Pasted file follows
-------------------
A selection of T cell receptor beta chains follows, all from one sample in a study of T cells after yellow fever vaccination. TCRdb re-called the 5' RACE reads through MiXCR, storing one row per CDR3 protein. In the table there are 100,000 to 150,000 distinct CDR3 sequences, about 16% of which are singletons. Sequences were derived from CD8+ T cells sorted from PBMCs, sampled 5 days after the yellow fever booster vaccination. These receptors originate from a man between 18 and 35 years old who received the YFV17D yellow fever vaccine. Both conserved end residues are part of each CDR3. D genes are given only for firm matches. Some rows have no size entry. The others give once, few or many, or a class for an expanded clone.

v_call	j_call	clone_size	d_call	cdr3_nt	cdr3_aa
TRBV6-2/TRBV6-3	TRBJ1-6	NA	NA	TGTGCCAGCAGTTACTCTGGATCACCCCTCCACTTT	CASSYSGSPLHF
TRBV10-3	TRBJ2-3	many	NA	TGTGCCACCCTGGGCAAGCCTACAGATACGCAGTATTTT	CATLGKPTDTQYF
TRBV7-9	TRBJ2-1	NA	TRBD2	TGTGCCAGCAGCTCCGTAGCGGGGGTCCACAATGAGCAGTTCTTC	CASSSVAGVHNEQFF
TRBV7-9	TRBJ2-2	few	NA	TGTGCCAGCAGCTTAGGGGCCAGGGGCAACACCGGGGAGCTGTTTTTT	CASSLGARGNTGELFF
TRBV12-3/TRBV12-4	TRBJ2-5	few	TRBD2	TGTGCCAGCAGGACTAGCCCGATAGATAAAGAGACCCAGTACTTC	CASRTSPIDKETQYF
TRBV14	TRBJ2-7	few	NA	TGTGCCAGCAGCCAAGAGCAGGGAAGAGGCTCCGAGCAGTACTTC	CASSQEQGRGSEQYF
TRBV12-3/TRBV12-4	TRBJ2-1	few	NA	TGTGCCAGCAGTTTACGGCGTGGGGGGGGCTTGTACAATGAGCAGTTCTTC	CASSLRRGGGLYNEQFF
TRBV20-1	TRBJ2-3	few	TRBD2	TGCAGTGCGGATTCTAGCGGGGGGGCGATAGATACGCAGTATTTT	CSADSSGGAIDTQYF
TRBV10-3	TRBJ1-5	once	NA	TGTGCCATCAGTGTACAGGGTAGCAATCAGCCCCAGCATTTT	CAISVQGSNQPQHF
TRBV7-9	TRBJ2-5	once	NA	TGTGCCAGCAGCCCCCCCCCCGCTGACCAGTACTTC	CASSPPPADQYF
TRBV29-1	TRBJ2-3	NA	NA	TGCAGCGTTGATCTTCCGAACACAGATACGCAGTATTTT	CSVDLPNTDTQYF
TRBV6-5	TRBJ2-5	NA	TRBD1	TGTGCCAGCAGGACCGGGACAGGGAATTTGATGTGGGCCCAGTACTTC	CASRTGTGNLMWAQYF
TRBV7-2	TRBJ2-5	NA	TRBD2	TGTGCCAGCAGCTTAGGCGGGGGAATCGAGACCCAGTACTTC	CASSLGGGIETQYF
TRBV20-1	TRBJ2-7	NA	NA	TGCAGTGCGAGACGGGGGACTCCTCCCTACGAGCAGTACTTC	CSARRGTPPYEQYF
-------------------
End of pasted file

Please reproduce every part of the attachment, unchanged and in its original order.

A selection of T cell receptor beta chains follows, all from one sample in a study of T cells after yellow fever vaccination. TCRdb re-called the 5' RACE reads through MiXCR, storing one row per CDR3 protein. In the table there are 100,000 to 150,000 distinct CDR3 sequences, about 16% of which are singletons. Sequences were derived from CD8+ T cells sorted from PBMCs, sampled 5 days after the yellow fever booster vaccination. These receptors originate from a man between 18 and 35 years old who received the YFV17D yellow fever vaccine. Both conserved end residues are part of each CDR3. D genes are given only for firm matches. Some rows have no size entry. The others give once, few or many, or a class for an expanded clone.

v_call	j_call	clone_size	d_call	cdr3_nt	cdr3_aa
TRBV6-2/TRBV6-3	TRBJ1-6	NA	NA	TGTGCCAGCAGTTACTCTGGATCACCCCTCCACTTT	CASSYSGSPLHF
TRBV10-3	TRBJ2-3	many	NA	TGTGCCACCCTGGGCAAGCCTACAGATACGCAGTATTTT	CATLGKPTDTQYF
TRBV7-9	TRBJ2-1	NA	TRBD2	TGTGCCAGCAGCTCCGTAGCGGGGGTCCACAATGAGCAGTTCTTC	CASSSVAGVHNEQFF
TRBV7-9	TRBJ2-2	few	NA	TGTGCCAGCAGCTTAGGGGCCAGGGGCAACACCGGGGAGCTGTTTTTT	CASSLGARGNTGELFF
TRBV12-3/TRBV12-4	TRBJ2-5	few	TRBD2	TGTGCCAGCAGGACTAGCCCGATAGATAAAGAGACCCAGTACTTC	CASRTSPIDKETQYF
TRBV14	TRBJ2-7	few	NA	TGTGCCAGCAGCCAAGAGCAGGGAAGAGGCTCCGAGCAGTACTTC	CASSQEQGRGSEQYF
TRBV12-3/TRBV12-4	TRBJ2-1	few	NA	TGTGCCAGCAGTTTACGGCGTGGGGGGGGCTTGTACAATGAGCAGTTCTTC	CASSLRRGGGLYNEQFF
TRBV20-1	TRBJ2-3	few	TRBD2	TGCAGTGCGGATTCTAGCGGGGGGGCGATAGATACGCAGTATTTT	CSADSSGGAIDTQYF
TRBV10-3	TRBJ1-5	once	NA	TGTGCCATCAGTGTACAGGGTAGCAATCAGCCCCAGCATTTT	CAISVQGSNQPQHF
TRBV7-9	TRBJ2-5	once	NA	TGTGCCAGCAGCCCCCCCCCCGCTGACCAGTACTTC	CASSPPPADQYF
TRBV29-1	TRBJ2-3	NA	NA	TGCAGCGTTGATCTTCCGAACACAGATACGCAGTATTTT	CSVDLPNTDTQYF
TRBV6-5	TRBJ2-5	NA	TRBD1	TGTGCCAGCAGGACCGGGACAGGGAATTTGATGTGGGCCCAGTACTTC	CASRTGTGNLMWAQYF
TRBV7-2	TRBJ2-5	NA	TRBD2	TGTGCCAGCAGCTTAGGCGGGGGAATCGAGACCCAGTACTTC	CASSLGGGIETQYF
TRBV20-1	TRBJ2-7	NA	NA	TGCAGTGCGAGACGGGGGACTCCTCCCTACGAGCAGTACTTC	CSARRGTPPYEQYF